Mounting concerns swirling around long, overseas supply chains and low-cost contract manufacturers is creating a significant strategic opportunity for branded product makers in the U.S. market. "Made in the U.S.A.” is now being exploited by emboldened marketers catering to heightened consumer concerns about workplace and environmental issues, consumer safety and quality problems, and logistics and transportation impacts.
Press reports indicate that the recent recalls of Mattel toys, made in China with lead-based paint, prompted many parents to seek American-made toys. Some domestic companies, such as Stack & Stick, which produces building blocks, or Little Capers, which makes superhero costumes, are working American flags and “Made in the USA” messages into their advertising, as well as marketing themselves as a safe alternative.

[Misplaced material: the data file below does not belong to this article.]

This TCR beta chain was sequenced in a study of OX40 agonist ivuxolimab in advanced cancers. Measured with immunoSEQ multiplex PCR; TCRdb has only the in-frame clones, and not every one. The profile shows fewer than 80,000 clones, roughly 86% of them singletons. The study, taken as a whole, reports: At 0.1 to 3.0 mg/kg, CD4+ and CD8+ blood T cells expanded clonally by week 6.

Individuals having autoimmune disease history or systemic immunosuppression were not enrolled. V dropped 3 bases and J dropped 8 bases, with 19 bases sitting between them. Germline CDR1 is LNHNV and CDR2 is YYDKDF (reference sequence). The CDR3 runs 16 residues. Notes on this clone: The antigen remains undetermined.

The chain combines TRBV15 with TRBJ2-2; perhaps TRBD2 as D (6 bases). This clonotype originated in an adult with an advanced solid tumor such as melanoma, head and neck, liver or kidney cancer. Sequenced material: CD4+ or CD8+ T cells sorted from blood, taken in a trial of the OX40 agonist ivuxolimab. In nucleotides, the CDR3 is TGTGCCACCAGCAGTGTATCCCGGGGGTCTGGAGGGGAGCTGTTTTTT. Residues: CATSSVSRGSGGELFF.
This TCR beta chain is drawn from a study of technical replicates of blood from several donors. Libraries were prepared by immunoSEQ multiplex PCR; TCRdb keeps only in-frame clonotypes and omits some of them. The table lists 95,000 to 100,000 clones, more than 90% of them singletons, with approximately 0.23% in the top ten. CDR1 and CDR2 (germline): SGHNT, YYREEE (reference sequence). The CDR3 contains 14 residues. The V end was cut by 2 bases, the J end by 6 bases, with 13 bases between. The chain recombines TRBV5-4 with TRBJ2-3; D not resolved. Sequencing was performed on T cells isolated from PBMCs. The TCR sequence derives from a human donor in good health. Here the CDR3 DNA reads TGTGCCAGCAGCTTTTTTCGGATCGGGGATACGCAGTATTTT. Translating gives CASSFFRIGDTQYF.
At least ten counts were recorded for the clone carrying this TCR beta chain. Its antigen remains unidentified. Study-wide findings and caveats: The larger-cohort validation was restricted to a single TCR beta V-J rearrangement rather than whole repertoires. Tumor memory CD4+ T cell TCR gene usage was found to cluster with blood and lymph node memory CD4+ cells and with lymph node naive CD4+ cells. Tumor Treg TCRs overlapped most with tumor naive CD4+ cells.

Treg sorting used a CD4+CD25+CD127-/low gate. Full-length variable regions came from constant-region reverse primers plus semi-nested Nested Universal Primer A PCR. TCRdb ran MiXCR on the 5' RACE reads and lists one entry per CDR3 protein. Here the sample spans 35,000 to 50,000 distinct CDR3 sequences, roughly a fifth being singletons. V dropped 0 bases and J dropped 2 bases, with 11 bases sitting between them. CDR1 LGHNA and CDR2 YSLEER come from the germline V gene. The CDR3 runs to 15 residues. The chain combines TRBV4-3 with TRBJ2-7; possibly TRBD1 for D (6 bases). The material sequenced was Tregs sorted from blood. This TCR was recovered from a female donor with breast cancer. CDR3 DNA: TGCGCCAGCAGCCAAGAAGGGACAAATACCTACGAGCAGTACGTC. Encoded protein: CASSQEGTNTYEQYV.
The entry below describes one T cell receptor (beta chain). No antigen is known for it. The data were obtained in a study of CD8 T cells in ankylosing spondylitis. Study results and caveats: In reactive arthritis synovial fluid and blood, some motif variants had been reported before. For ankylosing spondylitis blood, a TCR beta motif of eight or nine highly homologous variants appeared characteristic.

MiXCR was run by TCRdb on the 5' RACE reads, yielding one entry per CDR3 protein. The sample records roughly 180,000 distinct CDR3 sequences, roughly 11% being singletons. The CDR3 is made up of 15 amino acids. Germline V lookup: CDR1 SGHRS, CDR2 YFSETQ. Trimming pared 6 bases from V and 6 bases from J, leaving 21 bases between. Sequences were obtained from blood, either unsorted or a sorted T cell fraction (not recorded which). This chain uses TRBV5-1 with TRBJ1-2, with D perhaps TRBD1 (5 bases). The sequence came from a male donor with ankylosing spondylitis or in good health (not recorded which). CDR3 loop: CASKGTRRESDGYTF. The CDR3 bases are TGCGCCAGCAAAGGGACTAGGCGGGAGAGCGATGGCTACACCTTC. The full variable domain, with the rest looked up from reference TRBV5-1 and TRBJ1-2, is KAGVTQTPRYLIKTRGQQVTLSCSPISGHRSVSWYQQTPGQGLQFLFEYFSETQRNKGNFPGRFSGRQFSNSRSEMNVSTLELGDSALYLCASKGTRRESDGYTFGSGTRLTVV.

All this attention to the realities of running a well-honed manufacturing operation and living up to the promises of trusted brands is a boon to incumbent branded product makers, who have seen their roles increasingly emasculated by commoditized, price-based, undifferentiated retail powerhouses. Finally, word is getting out that there's more to the trust game than lowest price, and there's more to delivering on consumers' needs than lowest cost.
With all the competitive pressures that dominant U.S. retailers are facing vis-a-vis specialty stores and other higher-value consumer shopping options, wouldn't they be better served focusing on consumer experience differentiation than bulding bigger and bigger overseas private label sourcing machines?